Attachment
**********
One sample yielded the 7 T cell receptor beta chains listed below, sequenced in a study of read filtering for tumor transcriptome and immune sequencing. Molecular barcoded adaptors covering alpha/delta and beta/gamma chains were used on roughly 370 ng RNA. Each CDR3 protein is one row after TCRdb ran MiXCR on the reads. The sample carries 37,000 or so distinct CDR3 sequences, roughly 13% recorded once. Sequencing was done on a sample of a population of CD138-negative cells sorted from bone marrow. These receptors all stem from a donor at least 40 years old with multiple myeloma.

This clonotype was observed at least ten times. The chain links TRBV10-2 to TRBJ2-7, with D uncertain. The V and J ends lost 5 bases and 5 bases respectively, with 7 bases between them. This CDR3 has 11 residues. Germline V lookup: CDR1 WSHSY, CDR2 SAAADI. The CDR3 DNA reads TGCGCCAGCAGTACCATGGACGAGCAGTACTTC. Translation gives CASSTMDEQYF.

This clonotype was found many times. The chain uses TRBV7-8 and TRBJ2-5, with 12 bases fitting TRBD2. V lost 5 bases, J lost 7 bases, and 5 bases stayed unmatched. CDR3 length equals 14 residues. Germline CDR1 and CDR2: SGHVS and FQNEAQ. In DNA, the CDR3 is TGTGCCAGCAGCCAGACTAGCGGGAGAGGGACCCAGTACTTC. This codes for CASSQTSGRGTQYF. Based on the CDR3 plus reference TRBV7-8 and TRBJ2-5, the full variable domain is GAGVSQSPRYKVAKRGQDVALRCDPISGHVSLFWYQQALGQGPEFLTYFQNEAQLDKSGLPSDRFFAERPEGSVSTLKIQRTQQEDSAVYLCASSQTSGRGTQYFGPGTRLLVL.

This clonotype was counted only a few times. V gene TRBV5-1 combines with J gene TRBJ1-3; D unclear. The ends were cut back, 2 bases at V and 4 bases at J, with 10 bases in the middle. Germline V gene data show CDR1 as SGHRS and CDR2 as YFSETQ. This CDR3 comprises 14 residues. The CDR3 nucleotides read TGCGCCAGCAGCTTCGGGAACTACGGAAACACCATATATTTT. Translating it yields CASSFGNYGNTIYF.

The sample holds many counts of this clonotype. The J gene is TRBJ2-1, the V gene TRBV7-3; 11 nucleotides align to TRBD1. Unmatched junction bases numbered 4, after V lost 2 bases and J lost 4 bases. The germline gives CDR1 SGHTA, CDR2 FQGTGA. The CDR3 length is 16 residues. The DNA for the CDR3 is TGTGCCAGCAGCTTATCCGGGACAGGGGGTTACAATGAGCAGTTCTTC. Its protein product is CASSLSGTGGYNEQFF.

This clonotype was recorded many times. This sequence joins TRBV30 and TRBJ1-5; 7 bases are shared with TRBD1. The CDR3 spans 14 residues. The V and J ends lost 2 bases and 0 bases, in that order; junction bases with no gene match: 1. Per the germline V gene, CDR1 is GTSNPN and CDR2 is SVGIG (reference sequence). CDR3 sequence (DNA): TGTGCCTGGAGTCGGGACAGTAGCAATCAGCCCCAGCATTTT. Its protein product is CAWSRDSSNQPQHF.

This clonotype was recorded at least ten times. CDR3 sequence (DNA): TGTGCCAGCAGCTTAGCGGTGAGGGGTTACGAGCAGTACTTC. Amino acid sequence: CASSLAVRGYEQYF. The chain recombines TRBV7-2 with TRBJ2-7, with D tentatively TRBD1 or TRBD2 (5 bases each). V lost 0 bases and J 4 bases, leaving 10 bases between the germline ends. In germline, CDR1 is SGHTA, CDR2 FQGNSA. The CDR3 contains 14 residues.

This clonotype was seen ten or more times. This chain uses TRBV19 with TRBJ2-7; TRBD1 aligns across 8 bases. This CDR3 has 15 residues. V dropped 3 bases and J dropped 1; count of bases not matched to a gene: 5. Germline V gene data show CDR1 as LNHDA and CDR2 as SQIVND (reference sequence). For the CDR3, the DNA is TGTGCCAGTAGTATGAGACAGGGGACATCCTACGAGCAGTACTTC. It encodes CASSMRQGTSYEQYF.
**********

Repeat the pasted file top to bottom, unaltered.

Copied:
One sample yielded the 7 T cell receptor beta chains listed below, sequenced in a study of read filtering for tumor transcriptome and immune sequencing. Molecular barcoded adaptors covering alpha/delta and beta/gamma chains were used on roughly 370 ng RNA. Each CDR3 protein is one row after TCRdb ran MiXCR on the reads. The sample carries 37,000 or so distinct CDR3 sequences, roughly 13% recorded once. Sequencing was done on a sample of a population of CD138-negative cells sorted from bone marrow. These receptors all stem from a donor at least 40 years old with multiple myeloma.

This clonotype was observed at least ten times. The chain links TRBV10-2 to TRBJ2-7, with D uncertain. The V and J ends lost 5 bases and 5 bases respectively, with 7 bases between them. This CDR3 has 11 residues. Germline V lookup: CDR1 WSHSY, CDR2 SAAADI. The CDR3 DNA reads TGCGCCAGCAGTACCATGGACGAGCAGTACTTC. Translation gives CASSTMDEQYF.

This clonotype was found many times. The chain uses TRBV7-8 and TRBJ2-5, with 12 bases fitting TRBD2. V lost 5 bases, J lost 7 bases, and 5 bases stayed unmatched. CDR3 length equals 14 residues. Germline CDR1 and CDR2: SGHVS and FQNEAQ. In DNA, the CDR3 is TGTGCCAGCAGCCAGACTAGCGGGAGAGGGACCCAGTACTTC. This codes for CASSQTSGRGTQYF. Based on the CDR3 plus reference TRBV7-8 and TRBJ2-5, the full variable domain is GAGVSQSPRYKVAKRGQDVALRCDPISGHVSLFWYQQALGQGPEFLTYFQNEAQLDKSGLPSDRFFAERPEGSVSTLKIQRTQQEDSAVYLCASSQTSGRGTQYFGPGTRLLVL.

This clonotype was counted only a few times. V gene TRBV5-1 combines with J gene TRBJ1-3; D unclear. The ends were cut back, 2 bases at V and 4 bases at J, with 10 bases in the middle. Germline V gene data show CDR1 as SGHRS and CDR2 as YFSETQ. This CDR3 comprises 14 residues. The CDR3 nucleotides read TGCGCCAGCAGCTTCGGGAACTACGGAAACACCATATATTTT. Translating it yields CASSFGNYGNTIYF.

The sample holds many counts of this clonotype. The J gene is TRBJ2-1, the V gene TRBV7-3; 11 nucleotides align to TRBD1. Unmatched junction bases numbered 4, after V lost 2 bases and J lost 4 bases. The germline gives CDR1 SGHTA, CDR2 FQGTGA. The CDR3 length is 16 residues. The DNA for the CDR3 is TGTGCCAGCAGCTTATCCGGGACAGGGGGTTACAATGAGCAGTTCTTC. Its protein product is CASSLSGTGGYNEQFF.

This clonotype was recorded many times. This sequence joins TRBV30 and TRBJ1-5; 7 bases are shared with TRBD1. The CDR3 spans 14 residues. The V and J ends lost 2 bases and 0 bases, in that order; junction bases with no gene match: 1. Per the germline V gene, CDR1 is GTSNPN and CDR2 is SVGIG (reference sequence). CDR3 sequence (DNA): TGTGCCTGGAGTCGGGACAGTAGCAATCAGCCCCAGCATTTT. Its protein product is CAWSRDSSNQPQHF.

This clonotype was recorded at least ten times. CDR3 sequence (DNA): TGTGCCAGCAGCTTAGCGGTGAGGGGTTACGAGCAGTACTTC. Amino acid sequence: CASSLAVRGYEQYF. The chain recombines TRBV7-2 with TRBJ2-7, with D tentatively TRBD1 or TRBD2 (5 bases each). V lost 0 bases and J 4 bases, leaving 10 bases between the germline ends. In germline, CDR1 is SGHTA, CDR2 FQGNSA. The CDR3 contains 14 residues.

This clonotype was seen ten or more times. This chain uses TRBV19 with TRBJ2-7; TRBD1 aligns across 8 bases. This CDR3 has 15 residues. V dropped 3 bases and J dropped 1; count of bases not matched to a gene: 5. Germline V gene data show CDR1 as LNHDA and CDR2 as SQIVND (reference sequence). For the CDR3, the DNA is TGTGCCAGTAGTATGAGACAGGGGACATCCTACGAGCAGTACTTC. It encodes CASSMRQGTSYEQYF.